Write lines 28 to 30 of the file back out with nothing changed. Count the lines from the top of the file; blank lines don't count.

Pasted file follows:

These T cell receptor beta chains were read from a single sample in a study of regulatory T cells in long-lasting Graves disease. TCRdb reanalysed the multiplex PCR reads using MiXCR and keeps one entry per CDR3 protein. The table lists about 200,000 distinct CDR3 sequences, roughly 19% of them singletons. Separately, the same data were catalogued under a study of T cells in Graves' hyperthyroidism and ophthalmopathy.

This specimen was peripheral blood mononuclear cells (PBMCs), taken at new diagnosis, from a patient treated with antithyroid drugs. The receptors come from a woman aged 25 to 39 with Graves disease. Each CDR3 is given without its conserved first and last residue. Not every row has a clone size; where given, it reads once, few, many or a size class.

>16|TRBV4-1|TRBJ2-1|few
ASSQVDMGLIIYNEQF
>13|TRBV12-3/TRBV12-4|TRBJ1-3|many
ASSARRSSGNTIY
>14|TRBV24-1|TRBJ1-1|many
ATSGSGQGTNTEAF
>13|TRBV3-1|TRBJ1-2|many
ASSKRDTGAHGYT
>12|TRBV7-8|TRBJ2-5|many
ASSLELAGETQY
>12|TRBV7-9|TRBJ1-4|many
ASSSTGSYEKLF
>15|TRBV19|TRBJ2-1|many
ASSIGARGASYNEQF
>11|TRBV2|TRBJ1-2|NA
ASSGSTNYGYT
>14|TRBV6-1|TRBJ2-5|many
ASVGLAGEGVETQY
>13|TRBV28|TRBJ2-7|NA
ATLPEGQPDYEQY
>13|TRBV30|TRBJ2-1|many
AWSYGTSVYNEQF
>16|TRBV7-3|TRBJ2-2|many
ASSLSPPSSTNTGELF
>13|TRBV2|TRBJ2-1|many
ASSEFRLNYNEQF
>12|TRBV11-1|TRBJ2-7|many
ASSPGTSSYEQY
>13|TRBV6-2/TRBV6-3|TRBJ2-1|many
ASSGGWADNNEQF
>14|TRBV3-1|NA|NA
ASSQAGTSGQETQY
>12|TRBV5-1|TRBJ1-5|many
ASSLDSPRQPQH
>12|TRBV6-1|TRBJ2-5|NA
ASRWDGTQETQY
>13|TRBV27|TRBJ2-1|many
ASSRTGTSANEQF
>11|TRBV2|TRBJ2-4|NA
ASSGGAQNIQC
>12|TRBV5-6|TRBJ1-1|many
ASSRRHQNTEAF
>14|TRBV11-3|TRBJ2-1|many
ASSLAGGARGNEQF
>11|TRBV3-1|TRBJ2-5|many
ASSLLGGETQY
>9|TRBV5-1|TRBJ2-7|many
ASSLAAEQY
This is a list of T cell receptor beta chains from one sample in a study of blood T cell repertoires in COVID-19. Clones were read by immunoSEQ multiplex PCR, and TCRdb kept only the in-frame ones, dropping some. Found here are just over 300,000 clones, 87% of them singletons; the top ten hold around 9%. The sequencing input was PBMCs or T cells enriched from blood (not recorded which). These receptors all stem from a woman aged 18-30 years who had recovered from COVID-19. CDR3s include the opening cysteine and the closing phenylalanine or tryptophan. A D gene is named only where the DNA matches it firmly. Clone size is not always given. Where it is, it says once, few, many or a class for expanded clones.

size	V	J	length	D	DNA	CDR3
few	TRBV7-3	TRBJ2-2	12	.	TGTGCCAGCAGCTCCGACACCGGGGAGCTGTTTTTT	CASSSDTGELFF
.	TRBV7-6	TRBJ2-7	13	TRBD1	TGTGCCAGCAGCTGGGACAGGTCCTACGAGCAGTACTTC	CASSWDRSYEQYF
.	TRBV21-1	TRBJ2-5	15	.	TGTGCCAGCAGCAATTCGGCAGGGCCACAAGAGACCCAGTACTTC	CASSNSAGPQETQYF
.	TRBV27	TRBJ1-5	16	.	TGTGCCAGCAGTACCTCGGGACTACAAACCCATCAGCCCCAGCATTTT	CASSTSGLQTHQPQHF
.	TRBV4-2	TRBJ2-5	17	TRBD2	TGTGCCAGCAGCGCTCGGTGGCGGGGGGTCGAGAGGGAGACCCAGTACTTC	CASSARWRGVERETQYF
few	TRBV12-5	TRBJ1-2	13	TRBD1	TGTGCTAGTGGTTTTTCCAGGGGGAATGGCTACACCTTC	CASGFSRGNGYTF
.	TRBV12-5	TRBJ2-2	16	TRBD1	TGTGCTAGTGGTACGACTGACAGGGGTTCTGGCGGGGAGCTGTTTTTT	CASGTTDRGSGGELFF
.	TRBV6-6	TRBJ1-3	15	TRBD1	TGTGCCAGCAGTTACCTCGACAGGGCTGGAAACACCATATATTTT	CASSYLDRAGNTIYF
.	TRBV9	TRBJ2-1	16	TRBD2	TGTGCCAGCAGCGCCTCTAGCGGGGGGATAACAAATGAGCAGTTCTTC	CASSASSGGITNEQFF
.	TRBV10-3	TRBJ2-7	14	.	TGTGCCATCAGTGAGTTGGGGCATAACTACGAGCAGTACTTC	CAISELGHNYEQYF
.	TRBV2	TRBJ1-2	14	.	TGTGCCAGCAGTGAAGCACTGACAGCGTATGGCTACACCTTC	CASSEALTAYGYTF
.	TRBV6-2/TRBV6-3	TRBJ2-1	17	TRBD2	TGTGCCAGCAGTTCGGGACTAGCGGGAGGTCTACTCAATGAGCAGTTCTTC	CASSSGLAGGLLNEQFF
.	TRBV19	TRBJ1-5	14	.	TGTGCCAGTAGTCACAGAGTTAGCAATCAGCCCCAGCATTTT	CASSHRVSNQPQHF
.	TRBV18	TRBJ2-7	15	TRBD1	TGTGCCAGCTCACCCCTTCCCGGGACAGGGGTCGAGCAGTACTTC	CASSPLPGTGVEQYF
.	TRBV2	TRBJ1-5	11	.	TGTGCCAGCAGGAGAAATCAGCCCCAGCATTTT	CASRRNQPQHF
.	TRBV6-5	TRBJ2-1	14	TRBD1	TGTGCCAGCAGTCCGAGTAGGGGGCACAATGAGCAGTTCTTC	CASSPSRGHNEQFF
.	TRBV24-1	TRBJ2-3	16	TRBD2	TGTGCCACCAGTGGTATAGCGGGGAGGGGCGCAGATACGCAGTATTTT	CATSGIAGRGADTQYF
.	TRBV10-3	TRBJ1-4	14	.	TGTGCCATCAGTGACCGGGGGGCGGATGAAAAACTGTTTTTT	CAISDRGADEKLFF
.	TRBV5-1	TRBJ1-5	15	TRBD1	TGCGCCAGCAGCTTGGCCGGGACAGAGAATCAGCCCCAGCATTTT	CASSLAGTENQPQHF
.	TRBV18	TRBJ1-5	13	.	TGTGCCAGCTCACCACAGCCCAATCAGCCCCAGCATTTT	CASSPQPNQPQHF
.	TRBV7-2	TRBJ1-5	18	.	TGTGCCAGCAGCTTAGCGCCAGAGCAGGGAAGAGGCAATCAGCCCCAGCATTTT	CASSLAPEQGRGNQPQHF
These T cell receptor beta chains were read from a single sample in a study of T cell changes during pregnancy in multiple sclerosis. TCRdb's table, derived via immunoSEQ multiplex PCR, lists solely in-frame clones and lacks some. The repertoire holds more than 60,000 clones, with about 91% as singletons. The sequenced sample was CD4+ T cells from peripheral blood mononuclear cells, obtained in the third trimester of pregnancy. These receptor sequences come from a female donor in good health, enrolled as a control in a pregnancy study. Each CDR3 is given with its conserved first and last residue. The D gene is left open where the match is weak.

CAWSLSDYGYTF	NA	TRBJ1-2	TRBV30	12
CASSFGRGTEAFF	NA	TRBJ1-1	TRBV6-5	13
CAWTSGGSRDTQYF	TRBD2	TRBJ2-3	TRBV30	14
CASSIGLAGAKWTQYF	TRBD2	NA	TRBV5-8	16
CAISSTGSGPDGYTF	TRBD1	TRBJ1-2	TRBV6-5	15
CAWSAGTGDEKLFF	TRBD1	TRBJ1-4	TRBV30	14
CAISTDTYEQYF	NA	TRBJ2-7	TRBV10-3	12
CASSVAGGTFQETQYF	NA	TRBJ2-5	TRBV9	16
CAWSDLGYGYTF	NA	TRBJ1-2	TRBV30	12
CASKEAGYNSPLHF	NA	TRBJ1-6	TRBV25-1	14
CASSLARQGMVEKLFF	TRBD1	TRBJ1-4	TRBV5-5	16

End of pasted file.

ASSEFRLNYNEQF
>12|TRBV11-1|TRBJ2-7|many
ASSPGTSSYEQY